Wonder Movie Review (Spoiler Free)
Julia Roberts and Owen Wilson are fantastic in this powerful drama but the star is Jacob Tremblay, who manages to open up the hearts of the audience.
Director: Stephen Chbosky
Cast: Jacob Tremblay, Julia Roberts, Owen Wilson, Izabela Vidovic, Noah Jupe, Bryce Gheisar, Nadji Jeter, Danielle Rose Russell, Millie Davis, Elle McKinnon, Daveed Diggs, Ty Consiglio, Kyle Breitkopf & Mandy Patinkin.
Run Time: 113 min.
US Release: 17 November 2017
UK Release: 01 December 2017
German Release: 25 January 2018
Stephen Chbosky, writer and director of the great drama The Perks of Being a Wallflower is the director of Wonder. It is an adaptation of the book of the same name, written by author Raquel Jaramillo under the pseudonym R.J. Palacio. I was looking forward to seeing this film, as I read the book beforehand and was absolutely fascinated by its premise and the understanding of societal issues, which Palacio described in detail. Chbosky, together with writer Stephen Conrad, proved once again to be capable of transforming a book into a great script and directed a brilliant feel-good flick.
August ‘Auggie’ Pullman (Tremblay) was born with a rare facial deformity that has prevented him to go to a normal school. This changes, when his parents (Roberts & Owen) decide to enrol him in 5th grade at Beecher Prep School. As his new classmates and the larger community struggle to accept Auggie and the way he looks, the boy manages to surprise with intelligence, heart and wit. While mean, Auggie’s sister Olivia (Vidovic) is going through some struggles herself.
Wonder mostly stays true to the novel, with the exception of some of the heavier story-threads, which are toned down for the movie. A shame because it could have given it more depth and a bigger emotional punch. Other than that, this is a marvellous scripted piece with a great message for the audience - young and old - a reason why this adaptation works so well! I find it important to have films like these screening in theatres, as it teaches about flaws in our society, in this case the issue of perceptive beauty, as in the end, it is not about the way we look but what we do that finally defines us. It also touches upon the fact that making jokes about someone might emotionally hurt them no matter how harmless.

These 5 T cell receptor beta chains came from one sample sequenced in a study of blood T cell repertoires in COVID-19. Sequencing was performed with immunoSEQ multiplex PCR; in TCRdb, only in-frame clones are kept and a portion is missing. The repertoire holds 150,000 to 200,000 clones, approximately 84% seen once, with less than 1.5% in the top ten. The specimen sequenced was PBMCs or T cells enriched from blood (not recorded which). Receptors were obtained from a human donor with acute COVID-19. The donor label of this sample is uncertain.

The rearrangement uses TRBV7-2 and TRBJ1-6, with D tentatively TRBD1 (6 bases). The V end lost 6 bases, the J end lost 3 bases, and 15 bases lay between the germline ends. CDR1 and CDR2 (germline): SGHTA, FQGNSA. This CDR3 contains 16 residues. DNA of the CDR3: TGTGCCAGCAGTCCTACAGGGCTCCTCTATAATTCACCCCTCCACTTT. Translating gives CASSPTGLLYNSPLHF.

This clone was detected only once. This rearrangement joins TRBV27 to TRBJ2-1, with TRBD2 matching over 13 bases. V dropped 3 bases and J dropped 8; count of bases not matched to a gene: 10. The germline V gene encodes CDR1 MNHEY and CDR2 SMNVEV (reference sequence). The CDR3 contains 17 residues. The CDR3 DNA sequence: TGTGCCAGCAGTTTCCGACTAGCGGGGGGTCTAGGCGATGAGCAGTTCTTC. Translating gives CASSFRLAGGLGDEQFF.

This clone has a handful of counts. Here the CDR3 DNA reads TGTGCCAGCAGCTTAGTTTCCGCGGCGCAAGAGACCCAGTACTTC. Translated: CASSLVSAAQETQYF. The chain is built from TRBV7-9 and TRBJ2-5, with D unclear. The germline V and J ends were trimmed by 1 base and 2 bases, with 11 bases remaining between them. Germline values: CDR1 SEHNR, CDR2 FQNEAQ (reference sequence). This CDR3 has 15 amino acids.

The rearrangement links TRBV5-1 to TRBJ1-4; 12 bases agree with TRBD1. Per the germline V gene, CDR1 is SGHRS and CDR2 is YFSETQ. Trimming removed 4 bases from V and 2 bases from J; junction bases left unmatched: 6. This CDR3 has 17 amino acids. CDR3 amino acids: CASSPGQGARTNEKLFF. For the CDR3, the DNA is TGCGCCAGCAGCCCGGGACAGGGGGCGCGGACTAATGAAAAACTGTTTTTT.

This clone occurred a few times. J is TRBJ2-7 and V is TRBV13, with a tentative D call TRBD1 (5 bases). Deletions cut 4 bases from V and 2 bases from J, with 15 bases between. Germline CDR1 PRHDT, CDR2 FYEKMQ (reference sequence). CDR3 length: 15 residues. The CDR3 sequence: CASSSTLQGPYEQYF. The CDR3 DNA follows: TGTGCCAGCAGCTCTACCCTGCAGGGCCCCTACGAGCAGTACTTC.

One of the biggest positives the script has is that even though the narrative is focused on Auggie, it also explores how he himself as a person has effects on the life of others, which ironically enough is also touched upon the last scene before the screen fades to black. Seeing the wider picture from different characters perspective does widen the emotional spectrum, making it easier to reach the viewers’ emotions.
This takes me to the only issue I have storywise. While it explores several side plots and concentrates on those characters point of views, at least two of those arcs are left without real resolution but are simply brushed over.
This is Jacob Tremblay's movie and he plays the role of Auggie to perfection. He showcased his skill as an actor in Room and knocks it out of the park once again in this picture. Auggie himself is a really intriguing character and the reason why this tale works so well. He is burdened by his appearance and the way it makes others feel, yet he has so much energy and love, which affects his family and friends around him. I was really astounded at the effect the character had on me!
Izabela Vidovic plays Auggie’s sister Oliva ‘Via’ Pullman, adding another astounding performance to this adaptation. I only had one problem with Via’s arc, bringing me back to what I mentioned before about unfinished side-stories. Along the first 30 to 40 minutes we get to see what the Pullman family is like from Olivia’s eyes, as well as opening up to the viewer about feeling sidelined. That arc is never closed though.
Julia Roberts is as always phenomenal; her appearance as Isabel Pullman was charismatic and empathetic and Owen Wilson gives one of his best performances since Midnight in Paris. The way he went on to play Nate Pullman was warm and relatable, teaching Auggie about how the world works and giving him advice. He also has impeccable chemistry with Roberts but what I did respect the most, is that both actors never tried to steal the show from Jacob Tremblay, knowing that he is the star of this drama.
Wonder looks simple but gorgeous from a cinematographic standpoint. It contains a couple of scenes that use camera-trickery, which I found to be highly effective. These are when Auggie fantasizes about being someone else while being at school, especially during his first day. The sequences playing in reality, are more centred on Auggie with the other children staring at him, blurred into the background. Those that play in his fantasy are wider shots that include Auggie and his schoolmates. I also liked the colours used, they are strong and vivid and don’t get me started on the great job done by the makeup department.
Verdict: For a drama, this is one hell of a feel-good flick! The plot, adapted from R.J. Palacio’s novel, has a beautiful and important message about perception and interior ugliness that resides in each one of us. The narrative, but especially the characters, managed to pull heavily at my heartstrings and the performances by Julia Roberts and Owen Wilson are some of the best I have seen in awhile. The true stars, though, are the child actors who are all tremendous, especially the performance by Jacob Tremblay. The only issues I have, are the downplaying of some of the book’s dramatic points as well as the arcs of some of the side characters, which aren’t properly rounded up. This is one of the better book adaptations I have seen in recent years, which is why I will give Wonder a 9.0 out of 10.
If you haven’t seen this film yet than do me a favour and go see it in cinemas. It is worth your time! Thank you for reading and if you enjoyed this review, don’t forget to like and share.